Yes you really can take the kids to stay in a haunted castle and what’s more it won’t cost you a fortune.
St Briavels Castle near Lydney in Gloucestershire is a bona fide 12th Century castle featured in many ‘most haunted’ TV programmes. Owned by English Heritage and operated by the Youth Hostel Association, St Briavels must be one of the most unusual places that you can stay for the bargain sum of £65 for a private room for 4 – yes that’s for the whole room for 4 people, not per person. Dorm beds start at £18 per person per night. Check website for details of up to date pricing and availability – this place is popular and gets booked well in advance.
If you haven’t been youth hostelling for many years you will be pleased to know that the daily chores are history so you won’t be washing up or sweeping the floors. You will be supporting an organisation that maintains some unique buildings and gives you the chance to stay in some inspirational places. For every kid who’s dreamt of going to Hogwarts, staying the night at St Briavels may be the closest they are going to get and my dds were raring to go.
The castle has been many things over the years, a hunting lodge for King John in the 13th Century, a courtroom, a debtors prison and an armaments store. Executions took place here and it’s easy to believe that the souls of the imprisoned and the executed may still wander the uneven stony corridors within <shiver>.
We had a family dorm room for 6 people and our friends had a family room for 4 people up a stone spiral staircase. Our room, the Oubliette, holds some ghastly secrets. The dorms are basic with bunk beds and spartan furniture. You don’t come here for luxury accommodation, you come here for the experience!
We had booked in advance for the Saturday evening Medieval banquet – again check website for availability, pricing and booking arrangements . If you are of a nervous disposition and don’t want to stay in the castle you can still book for dinner. They also do a supper club some evenings or you can self-cater using their kitchen. There is a pub next door to the castle too.
You can get in the medieval mood by dressing for the occasion in period attire. They have costumes to borrow or take your own. Suitably garbed up we joined our fellow guests in the medieval dining hall. Our companions were a Canadian school hockey team on tour, 2 other families and a walking group. Wearing a wimple sure breaks down the barriers between groups. Our host for the evening was a raconteur of medieval tales – a wonderful host and entertainer. The meal was served medieval style without cutlery. If you have ever wondered how to eat potage soup without a spoon now’s your chance to find out. The food was delicious – chicken and vegatables followed the soup and then cake. All accompanied by drinks from the bar, much banging on tables and lots of medieval story telling.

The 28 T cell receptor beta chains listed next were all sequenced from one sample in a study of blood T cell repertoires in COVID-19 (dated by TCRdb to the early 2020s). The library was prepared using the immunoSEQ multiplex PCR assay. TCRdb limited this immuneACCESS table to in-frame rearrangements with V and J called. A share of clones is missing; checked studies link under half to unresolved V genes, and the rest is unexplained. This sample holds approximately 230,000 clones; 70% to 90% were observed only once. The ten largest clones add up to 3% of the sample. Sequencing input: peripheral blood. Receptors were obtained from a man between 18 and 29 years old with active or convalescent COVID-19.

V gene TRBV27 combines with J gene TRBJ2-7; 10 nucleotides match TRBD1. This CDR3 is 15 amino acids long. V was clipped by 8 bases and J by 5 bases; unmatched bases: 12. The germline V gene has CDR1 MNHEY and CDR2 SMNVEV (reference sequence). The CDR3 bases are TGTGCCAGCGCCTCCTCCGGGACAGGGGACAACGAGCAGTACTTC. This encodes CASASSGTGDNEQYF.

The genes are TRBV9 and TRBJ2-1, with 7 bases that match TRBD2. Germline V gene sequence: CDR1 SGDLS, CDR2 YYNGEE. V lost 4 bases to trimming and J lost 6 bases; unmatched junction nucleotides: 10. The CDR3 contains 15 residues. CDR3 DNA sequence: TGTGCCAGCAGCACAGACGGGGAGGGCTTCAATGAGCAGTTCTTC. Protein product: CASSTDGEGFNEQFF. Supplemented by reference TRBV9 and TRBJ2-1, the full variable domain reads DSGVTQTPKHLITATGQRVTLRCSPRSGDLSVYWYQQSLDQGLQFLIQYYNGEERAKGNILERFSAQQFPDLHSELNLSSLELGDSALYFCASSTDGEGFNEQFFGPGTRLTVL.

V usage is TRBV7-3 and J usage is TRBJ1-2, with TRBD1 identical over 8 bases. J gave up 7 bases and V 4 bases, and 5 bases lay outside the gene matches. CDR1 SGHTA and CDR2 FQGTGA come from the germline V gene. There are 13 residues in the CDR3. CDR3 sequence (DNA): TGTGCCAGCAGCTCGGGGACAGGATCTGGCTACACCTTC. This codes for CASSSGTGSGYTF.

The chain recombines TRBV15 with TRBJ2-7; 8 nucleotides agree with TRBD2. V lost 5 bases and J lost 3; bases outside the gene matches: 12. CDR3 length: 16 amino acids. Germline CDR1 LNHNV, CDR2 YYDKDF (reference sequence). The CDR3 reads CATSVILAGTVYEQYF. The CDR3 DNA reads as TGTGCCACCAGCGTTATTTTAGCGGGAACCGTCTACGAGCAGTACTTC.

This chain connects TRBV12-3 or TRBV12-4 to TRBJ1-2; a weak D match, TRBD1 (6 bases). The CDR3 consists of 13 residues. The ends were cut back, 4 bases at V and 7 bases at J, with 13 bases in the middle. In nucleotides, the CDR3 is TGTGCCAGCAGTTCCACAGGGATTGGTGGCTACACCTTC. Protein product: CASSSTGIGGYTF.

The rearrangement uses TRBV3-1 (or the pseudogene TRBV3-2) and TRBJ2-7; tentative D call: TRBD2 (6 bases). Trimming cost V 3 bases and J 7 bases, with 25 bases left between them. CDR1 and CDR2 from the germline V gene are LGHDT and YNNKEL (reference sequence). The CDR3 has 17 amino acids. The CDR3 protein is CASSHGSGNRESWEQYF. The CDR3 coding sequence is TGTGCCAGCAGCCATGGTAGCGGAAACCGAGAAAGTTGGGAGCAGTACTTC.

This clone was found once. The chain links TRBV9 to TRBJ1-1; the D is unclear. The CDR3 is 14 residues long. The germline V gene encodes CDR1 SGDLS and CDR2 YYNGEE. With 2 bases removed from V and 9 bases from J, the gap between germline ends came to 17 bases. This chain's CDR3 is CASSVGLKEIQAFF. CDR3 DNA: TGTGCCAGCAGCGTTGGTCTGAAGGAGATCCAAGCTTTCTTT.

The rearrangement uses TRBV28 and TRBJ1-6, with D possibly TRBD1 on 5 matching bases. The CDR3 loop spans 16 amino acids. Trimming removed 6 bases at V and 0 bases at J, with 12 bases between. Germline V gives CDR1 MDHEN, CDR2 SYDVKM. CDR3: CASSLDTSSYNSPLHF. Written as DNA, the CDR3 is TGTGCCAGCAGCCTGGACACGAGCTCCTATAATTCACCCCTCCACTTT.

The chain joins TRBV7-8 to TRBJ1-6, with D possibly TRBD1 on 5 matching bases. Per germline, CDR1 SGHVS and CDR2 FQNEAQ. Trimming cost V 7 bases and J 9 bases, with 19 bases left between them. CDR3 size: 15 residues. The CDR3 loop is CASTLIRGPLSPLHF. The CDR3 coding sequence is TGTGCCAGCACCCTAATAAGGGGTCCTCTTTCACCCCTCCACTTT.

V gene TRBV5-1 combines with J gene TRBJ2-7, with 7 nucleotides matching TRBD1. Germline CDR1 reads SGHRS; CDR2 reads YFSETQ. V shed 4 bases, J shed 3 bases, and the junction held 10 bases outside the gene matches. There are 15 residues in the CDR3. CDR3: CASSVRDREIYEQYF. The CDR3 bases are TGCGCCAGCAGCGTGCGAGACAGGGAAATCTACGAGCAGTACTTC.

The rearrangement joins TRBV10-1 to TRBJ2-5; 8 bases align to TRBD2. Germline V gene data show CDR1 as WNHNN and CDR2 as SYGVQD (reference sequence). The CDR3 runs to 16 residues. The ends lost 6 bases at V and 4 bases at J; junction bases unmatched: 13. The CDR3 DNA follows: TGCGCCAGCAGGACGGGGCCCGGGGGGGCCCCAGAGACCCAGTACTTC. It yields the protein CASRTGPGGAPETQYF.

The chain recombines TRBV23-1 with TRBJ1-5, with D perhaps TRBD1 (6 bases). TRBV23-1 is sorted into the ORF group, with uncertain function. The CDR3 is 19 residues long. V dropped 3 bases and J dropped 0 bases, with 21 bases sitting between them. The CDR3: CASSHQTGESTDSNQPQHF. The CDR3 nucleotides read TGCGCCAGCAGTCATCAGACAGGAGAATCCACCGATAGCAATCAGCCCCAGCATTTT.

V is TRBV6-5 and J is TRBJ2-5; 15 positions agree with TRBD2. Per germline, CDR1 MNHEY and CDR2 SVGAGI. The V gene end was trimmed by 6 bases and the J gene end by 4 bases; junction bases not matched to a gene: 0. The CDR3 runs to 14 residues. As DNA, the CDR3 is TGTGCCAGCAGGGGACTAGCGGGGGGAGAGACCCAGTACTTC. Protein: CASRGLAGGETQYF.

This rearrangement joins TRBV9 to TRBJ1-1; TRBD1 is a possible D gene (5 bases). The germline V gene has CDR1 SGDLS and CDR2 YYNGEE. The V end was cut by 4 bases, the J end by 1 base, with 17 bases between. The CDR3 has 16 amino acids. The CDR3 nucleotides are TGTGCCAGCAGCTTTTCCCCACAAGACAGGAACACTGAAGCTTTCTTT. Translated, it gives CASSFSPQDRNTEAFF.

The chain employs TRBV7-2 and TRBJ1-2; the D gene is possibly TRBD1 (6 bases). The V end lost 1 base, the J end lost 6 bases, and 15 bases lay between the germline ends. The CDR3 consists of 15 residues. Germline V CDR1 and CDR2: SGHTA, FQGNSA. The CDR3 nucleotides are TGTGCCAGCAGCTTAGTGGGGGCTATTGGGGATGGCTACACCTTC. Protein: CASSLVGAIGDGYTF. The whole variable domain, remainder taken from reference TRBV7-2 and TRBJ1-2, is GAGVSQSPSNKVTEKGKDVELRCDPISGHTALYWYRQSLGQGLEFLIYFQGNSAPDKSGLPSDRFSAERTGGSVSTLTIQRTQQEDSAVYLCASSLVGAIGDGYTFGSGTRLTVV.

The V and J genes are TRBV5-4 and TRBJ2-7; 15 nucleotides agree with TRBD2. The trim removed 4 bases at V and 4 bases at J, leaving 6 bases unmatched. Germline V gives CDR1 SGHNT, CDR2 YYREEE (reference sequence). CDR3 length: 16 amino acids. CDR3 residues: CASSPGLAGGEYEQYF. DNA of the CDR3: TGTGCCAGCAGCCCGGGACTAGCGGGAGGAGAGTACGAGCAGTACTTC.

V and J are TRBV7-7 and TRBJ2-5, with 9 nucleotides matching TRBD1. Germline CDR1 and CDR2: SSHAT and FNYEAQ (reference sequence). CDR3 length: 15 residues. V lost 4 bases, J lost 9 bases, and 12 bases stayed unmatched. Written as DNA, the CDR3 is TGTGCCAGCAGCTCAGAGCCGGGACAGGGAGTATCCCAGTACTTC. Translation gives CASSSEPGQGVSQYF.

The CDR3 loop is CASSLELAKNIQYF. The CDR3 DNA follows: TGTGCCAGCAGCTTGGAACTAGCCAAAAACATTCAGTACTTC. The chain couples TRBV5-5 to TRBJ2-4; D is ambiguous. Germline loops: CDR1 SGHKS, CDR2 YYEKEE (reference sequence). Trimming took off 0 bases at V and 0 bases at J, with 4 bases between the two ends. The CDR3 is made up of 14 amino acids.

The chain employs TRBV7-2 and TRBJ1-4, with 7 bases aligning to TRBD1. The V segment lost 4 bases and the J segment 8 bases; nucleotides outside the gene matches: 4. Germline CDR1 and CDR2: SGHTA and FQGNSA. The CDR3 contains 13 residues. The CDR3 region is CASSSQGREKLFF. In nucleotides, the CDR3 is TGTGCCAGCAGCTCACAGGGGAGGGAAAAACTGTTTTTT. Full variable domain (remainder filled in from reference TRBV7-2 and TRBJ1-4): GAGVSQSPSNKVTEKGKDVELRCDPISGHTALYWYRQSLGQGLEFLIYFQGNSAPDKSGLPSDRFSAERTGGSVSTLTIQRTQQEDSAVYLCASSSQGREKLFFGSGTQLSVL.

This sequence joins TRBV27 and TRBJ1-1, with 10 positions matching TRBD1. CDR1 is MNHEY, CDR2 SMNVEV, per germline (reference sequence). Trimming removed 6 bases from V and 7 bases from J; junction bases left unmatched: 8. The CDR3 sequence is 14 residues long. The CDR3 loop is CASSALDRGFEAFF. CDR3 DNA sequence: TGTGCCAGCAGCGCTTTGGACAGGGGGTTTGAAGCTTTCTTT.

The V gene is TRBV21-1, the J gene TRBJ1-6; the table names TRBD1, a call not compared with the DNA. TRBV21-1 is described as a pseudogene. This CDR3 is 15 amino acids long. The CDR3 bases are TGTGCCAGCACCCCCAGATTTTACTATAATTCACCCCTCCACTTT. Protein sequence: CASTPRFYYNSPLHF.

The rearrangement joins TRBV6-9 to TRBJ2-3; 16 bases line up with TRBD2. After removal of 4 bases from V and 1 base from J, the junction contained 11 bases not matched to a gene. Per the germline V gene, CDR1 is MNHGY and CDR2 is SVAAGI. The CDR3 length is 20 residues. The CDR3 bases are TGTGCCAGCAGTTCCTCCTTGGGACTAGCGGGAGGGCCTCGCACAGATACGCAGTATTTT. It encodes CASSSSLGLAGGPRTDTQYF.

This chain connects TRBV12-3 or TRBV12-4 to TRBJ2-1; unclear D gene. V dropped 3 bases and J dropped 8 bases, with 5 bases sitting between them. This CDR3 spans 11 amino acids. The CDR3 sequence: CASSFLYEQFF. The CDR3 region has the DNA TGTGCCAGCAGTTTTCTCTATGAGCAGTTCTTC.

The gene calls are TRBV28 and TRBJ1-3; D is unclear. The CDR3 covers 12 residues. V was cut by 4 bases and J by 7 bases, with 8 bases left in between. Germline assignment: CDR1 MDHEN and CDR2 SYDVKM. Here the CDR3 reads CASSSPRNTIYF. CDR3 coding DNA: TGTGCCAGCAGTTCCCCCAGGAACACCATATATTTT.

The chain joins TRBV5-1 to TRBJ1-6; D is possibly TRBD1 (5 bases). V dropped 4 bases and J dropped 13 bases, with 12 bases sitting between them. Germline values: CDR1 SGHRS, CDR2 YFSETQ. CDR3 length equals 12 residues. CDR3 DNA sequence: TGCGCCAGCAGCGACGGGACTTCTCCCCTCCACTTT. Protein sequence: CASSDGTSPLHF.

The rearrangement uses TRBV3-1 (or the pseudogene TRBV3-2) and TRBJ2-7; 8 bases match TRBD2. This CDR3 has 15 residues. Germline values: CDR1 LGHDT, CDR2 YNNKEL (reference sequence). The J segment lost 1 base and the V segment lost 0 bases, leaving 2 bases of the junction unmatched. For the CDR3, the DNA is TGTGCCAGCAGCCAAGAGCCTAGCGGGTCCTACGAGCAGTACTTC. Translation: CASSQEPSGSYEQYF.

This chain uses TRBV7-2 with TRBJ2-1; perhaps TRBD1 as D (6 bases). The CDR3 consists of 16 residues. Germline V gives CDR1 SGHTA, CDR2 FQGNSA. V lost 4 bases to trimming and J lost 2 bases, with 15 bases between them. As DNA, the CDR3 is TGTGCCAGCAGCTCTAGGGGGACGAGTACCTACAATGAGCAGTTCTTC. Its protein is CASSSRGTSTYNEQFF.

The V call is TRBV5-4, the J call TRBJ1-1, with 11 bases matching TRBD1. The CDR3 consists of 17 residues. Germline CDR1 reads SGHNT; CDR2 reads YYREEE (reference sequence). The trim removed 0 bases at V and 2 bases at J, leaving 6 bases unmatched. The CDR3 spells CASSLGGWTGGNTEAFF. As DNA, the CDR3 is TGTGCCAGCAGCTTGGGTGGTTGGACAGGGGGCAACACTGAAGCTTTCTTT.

After dinner there was a mystery to solve around the castle which gave the chance to explore lots of the rooms. A big hit with the kids.
And so to bed across the stone courtyard ……unfortunately I didn’t sleep very well. Whether it was a ghostly presence or just plain freezing outside I was cold even when I nabbed the duvet off one of the empty beds in our room. A restless night over, we made our own breakfast in the small kitchen the next morning with supplies we brought with us but you can opt for the hostel breakfast. A tour of the castle followed with the warden telling us the ghostly tales and history – absolutely fascinating. The graffiti carved into the walls by prisoners hundreds of years ago is still there, the prison tower now being a dorm. King John stayed here regularly so you also step in the footsteps of royalty. Our room, the Oubliette turned out to be the most haunted room in the castle and I had ‘slept’ in the most haunted bed #thatexplains it.
Following the tour we tried our hands at archery in the castle gardens before setting off to explore the area. With Symonds Yat, Goodrich Castle and the Wye Valley on the doorstep, the castle makes a great base. St Briavels though is a destination in itself and a truly unusual experience not to be missed.
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